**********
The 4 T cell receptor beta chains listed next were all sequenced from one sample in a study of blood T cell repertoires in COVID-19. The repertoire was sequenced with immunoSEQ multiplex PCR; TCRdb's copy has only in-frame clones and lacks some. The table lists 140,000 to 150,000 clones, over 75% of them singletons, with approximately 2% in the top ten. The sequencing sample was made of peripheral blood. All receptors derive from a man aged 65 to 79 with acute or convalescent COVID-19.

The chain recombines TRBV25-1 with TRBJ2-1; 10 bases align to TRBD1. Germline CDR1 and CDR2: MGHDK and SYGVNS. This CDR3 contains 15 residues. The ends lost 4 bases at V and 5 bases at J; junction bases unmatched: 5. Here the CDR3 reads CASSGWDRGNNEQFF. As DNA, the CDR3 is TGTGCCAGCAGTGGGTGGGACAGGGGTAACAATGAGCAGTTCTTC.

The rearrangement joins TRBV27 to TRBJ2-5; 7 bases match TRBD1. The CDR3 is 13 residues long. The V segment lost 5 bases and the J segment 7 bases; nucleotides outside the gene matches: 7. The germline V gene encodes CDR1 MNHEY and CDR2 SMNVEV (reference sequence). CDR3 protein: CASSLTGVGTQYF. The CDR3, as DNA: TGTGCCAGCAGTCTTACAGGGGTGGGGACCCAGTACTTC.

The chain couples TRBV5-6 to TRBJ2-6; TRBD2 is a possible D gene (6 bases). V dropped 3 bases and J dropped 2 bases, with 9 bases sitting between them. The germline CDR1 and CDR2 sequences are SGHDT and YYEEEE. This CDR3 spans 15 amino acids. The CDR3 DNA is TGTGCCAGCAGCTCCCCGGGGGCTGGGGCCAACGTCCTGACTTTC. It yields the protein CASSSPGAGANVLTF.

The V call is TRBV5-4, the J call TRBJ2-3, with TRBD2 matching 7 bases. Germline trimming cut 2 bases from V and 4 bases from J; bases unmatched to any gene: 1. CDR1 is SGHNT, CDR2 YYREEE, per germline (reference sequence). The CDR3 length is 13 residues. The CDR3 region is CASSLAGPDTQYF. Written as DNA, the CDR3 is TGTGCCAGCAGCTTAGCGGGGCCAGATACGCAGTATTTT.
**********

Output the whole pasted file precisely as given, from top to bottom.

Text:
The 4 T cell receptor beta chains listed next were all sequenced from one sample in a study of blood T cell repertoires in COVID-19. The repertoire was sequenced with immunoSEQ multiplex PCR; TCRdb's copy has only in-frame clones and lacks some. The table lists 140,000 to 150,000 clones, over 75% of them singletons, with approximately 2% in the top ten. The sequencing sample was made of peripheral blood. All receptors derive from a man aged 65 to 79 with acute or convalescent COVID-19.

The chain recombines TRBV25-1 with TRBJ2-1; 10 bases align to TRBD1. Germline CDR1 and CDR2: MGHDK and SYGVNS. This CDR3 contains 15 residues. The ends lost 4 bases at V and 5 bases at J; junction bases unmatched: 5. Here the CDR3 reads CASSGWDRGNNEQFF. As DNA, the CDR3 is TGTGCCAGCAGTGGGTGGGACAGGGGTAACAATGAGCAGTTCTTC.

The rearrangement joins TRBV27 to TRBJ2-5; 7 bases match TRBD1. The CDR3 is 13 residues long. The V segment lost 5 bases and the J segment 7 bases; nucleotides outside the gene matches: 7. The germline V gene encodes CDR1 MNHEY and CDR2 SMNVEV (reference sequence). CDR3 protein: CASSLTGVGTQYF. The CDR3, as DNA: TGTGCCAGCAGTCTTACAGGGGTGGGGACCCAGTACTTC.

The chain couples TRBV5-6 to TRBJ2-6; TRBD2 is a possible D gene (6 bases). V dropped 3 bases and J dropped 2 bases, with 9 bases sitting between them. The germline CDR1 and CDR2 sequences are SGHDT and YYEEEE. This CDR3 spans 15 amino acids. The CDR3 DNA is TGTGCCAGCAGCTCCCCGGGGGCTGGGGCCAACGTCCTGACTTTC. It yields the protein CASSSPGAGANVLTF.

The V call is TRBV5-4, the J call TRBJ2-3, with TRBD2 matching 7 bases. Germline trimming cut 2 bases from V and 4 bases from J; bases unmatched to any gene: 1. CDR1 is SGHNT, CDR2 YYREEE, per germline (reference sequence). The CDR3 length is 13 residues. The CDR3 region is CASSLAGPDTQYF. Written as DNA, the CDR3 is TGTGCCAGCAGCTTAGCGGGGCCAGATACGCAGTATTTT.